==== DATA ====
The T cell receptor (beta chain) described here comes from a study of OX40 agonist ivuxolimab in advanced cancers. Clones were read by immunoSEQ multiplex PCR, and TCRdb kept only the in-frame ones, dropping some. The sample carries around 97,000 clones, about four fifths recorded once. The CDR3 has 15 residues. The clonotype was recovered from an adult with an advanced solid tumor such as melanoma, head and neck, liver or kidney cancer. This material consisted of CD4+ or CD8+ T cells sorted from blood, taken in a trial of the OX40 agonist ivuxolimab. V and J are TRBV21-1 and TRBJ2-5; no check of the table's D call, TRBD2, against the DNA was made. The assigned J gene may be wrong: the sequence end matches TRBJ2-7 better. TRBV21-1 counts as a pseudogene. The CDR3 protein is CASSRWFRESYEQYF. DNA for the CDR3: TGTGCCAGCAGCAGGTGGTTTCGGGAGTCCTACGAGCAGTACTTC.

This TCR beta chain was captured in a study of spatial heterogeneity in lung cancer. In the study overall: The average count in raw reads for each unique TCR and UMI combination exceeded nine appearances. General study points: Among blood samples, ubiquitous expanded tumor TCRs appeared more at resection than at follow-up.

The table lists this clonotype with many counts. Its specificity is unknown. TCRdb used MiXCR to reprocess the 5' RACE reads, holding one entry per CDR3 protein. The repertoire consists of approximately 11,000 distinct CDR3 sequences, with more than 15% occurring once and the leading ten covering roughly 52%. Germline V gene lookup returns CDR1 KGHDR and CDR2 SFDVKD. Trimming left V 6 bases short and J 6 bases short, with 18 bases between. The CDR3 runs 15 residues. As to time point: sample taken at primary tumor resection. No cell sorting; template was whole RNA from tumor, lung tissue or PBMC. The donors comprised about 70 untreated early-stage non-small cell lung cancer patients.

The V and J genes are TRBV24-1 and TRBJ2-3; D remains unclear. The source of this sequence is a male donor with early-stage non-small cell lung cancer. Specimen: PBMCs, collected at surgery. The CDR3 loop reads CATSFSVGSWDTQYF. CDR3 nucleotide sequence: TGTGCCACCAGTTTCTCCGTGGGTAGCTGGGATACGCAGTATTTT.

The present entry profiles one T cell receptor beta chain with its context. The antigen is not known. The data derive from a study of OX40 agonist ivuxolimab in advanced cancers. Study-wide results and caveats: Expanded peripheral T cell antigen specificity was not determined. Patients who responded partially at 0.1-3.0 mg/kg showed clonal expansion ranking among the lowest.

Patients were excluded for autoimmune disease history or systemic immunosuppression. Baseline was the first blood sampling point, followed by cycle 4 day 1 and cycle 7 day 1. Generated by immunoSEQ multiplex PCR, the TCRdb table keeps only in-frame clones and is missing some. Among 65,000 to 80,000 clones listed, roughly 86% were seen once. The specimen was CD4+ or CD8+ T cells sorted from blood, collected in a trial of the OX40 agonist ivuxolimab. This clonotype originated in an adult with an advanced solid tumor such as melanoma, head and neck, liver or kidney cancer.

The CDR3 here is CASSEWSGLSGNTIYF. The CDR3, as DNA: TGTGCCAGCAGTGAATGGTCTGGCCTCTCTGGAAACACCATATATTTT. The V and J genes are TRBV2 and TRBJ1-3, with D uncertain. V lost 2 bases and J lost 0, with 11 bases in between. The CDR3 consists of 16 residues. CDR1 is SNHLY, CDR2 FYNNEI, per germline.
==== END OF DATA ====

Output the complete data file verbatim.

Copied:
The T cell receptor (beta chain) described here comes from a study of OX40 agonist ivuxolimab in advanced cancers. Clones were read by immunoSEQ multiplex PCR, and TCRdb kept only the in-frame ones, dropping some. The sample carries around 97,000 clones, about four fifths recorded once. The CDR3 has 15 residues. The clonotype was recovered from an adult with an advanced solid tumor such as melanoma, head and neck, liver or kidney cancer. This material consisted of CD4+ or CD8+ T cells sorted from blood, taken in a trial of the OX40 agonist ivuxolimab. V and J are TRBV21-1 and TRBJ2-5; no check of the table's D call, TRBD2, against the DNA was made. The assigned J gene may be wrong: the sequence end matches TRBJ2-7 better. TRBV21-1 counts as a pseudogene. The CDR3 protein is CASSRWFRESYEQYF. DNA for the CDR3: TGTGCCAGCAGCAGGTGGTTTCGGGAGTCCTACGAGCAGTACTTC.

This TCR beta chain was captured in a study of spatial heterogeneity in lung cancer. In the study overall: The average count in raw reads for each unique TCR and UMI combination exceeded nine appearances. General study points: Among blood samples, ubiquitous expanded tumor TCRs appeared more at resection than at follow-up.

The table lists this clonotype with many counts. Its specificity is unknown. TCRdb used MiXCR to reprocess the 5' RACE reads, holding one entry per CDR3 protein. The repertoire consists of approximately 11,000 distinct CDR3 sequences, with more than 15% occurring once and the leading ten covering roughly 52%. Germline V gene lookup returns CDR1 KGHDR and CDR2 SFDVKD. Trimming left V 6 bases short and J 6 bases short, with 18 bases between. The CDR3 runs 15 residues. As to time point: sample taken at primary tumor resection. No cell sorting; template was whole RNA from tumor, lung tissue or PBMC. The donors comprised about 70 untreated early-stage non-small cell lung cancer patients.

The V and J genes are TRBV24-1 and TRBJ2-3; D remains unclear. The source of this sequence is a male donor with early-stage non-small cell lung cancer. Specimen: PBMCs, collected at surgery. The CDR3 loop reads CATSFSVGSWDTQYF. CDR3 nucleotide sequence: TGTGCCACCAGTTTCTCCGTGGGTAGCTGGGATACGCAGTATTTT.

The present entry profiles one T cell receptor beta chain with its context. The antigen is not known. The data derive from a study of OX40 agonist ivuxolimab in advanced cancers. Study-wide results and caveats: Expanded peripheral T cell antigen specificity was not determined. Patients who responded partially at 0.1-3.0 mg/kg showed clonal expansion ranking among the lowest.

Patients were excluded for autoimmune disease history or systemic immunosuppression. Baseline was the first blood sampling point, followed by cycle 4 day 1 and cycle 7 day 1. Generated by immunoSEQ multiplex PCR, the TCRdb table keeps only in-frame clones and is missing some. Among 65,000 to 80,000 clones listed, roughly 86% were seen once. The specimen was CD4+ or CD8+ T cells sorted from blood, collected in a trial of the OX40 agonist ivuxolimab. This clonotype originated in an adult with an advanced solid tumor such as melanoma, head and neck, liver or kidney cancer.

The CDR3 here is CASSEWSGLSGNTIYF. The CDR3, as DNA: TGTGCCAGCAGTGAATGGTCTGGCCTCTCTGGAAACACCATATATTTT. The V and J genes are TRBV2 and TRBJ1-3, with D uncertain. V lost 2 bases and J lost 0, with 11 bases in between. The CDR3 consists of 16 residues. CDR1 is SNHLY, CDR2 FYNNEI, per germline.